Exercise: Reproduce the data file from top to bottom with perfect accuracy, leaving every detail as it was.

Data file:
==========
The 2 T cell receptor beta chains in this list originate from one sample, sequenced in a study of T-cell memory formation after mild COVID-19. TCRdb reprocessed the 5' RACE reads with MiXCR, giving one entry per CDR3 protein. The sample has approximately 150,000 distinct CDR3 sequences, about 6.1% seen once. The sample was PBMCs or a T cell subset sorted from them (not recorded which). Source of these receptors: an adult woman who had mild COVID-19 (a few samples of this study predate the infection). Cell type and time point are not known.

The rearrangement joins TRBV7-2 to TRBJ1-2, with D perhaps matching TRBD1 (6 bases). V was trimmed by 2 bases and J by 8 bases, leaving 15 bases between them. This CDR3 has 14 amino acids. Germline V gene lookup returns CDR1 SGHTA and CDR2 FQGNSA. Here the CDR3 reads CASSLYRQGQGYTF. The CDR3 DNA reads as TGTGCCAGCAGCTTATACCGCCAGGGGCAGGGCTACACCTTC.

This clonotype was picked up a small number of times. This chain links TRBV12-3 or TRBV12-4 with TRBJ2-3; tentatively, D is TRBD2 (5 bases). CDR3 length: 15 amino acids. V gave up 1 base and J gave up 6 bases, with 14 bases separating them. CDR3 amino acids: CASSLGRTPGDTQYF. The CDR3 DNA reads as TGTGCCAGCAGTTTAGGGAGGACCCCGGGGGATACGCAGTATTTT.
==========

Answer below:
The 2 T cell receptor beta chains in this list originate from one sample, sequenced in a study of T-cell memory formation after mild COVID-19. TCRdb reprocessed the 5' RACE reads with MiXCR, giving one entry per CDR3 protein. The sample has approximately 150,000 distinct CDR3 sequences, about 6.1% seen once. The sample was PBMCs or a T cell subset sorted from them (not recorded which). Source of these receptors: an adult woman who had mild COVID-19 (a few samples of this study predate the infection). Cell type and time point are not known.

The rearrangement joins TRBV7-2 to TRBJ1-2, with D perhaps matching TRBD1 (6 bases). V was trimmed by 2 bases and J by 8 bases, leaving 15 bases between them. This CDR3 has 14 amino acids. Germline V gene lookup returns CDR1 SGHTA and CDR2 FQGNSA. Here the CDR3 reads CASSLYRQGQGYTF. The CDR3 DNA reads as TGTGCCAGCAGCTTATACCGCCAGGGGCAGGGCTACACCTTC.

This clonotype was picked up a small number of times. This chain links TRBV12-3 or TRBV12-4 with TRBJ2-3; tentatively, D is TRBD2 (5 bases). CDR3 length: 15 amino acids. V gave up 1 base and J gave up 6 bases, with 14 bases separating them. CDR3 amino acids: CASSLGRTPGDTQYF. The CDR3 DNA reads as TGTGCCAGCAGTTTAGGGAGGACCCCGGGGGATACGCAGTATTTT.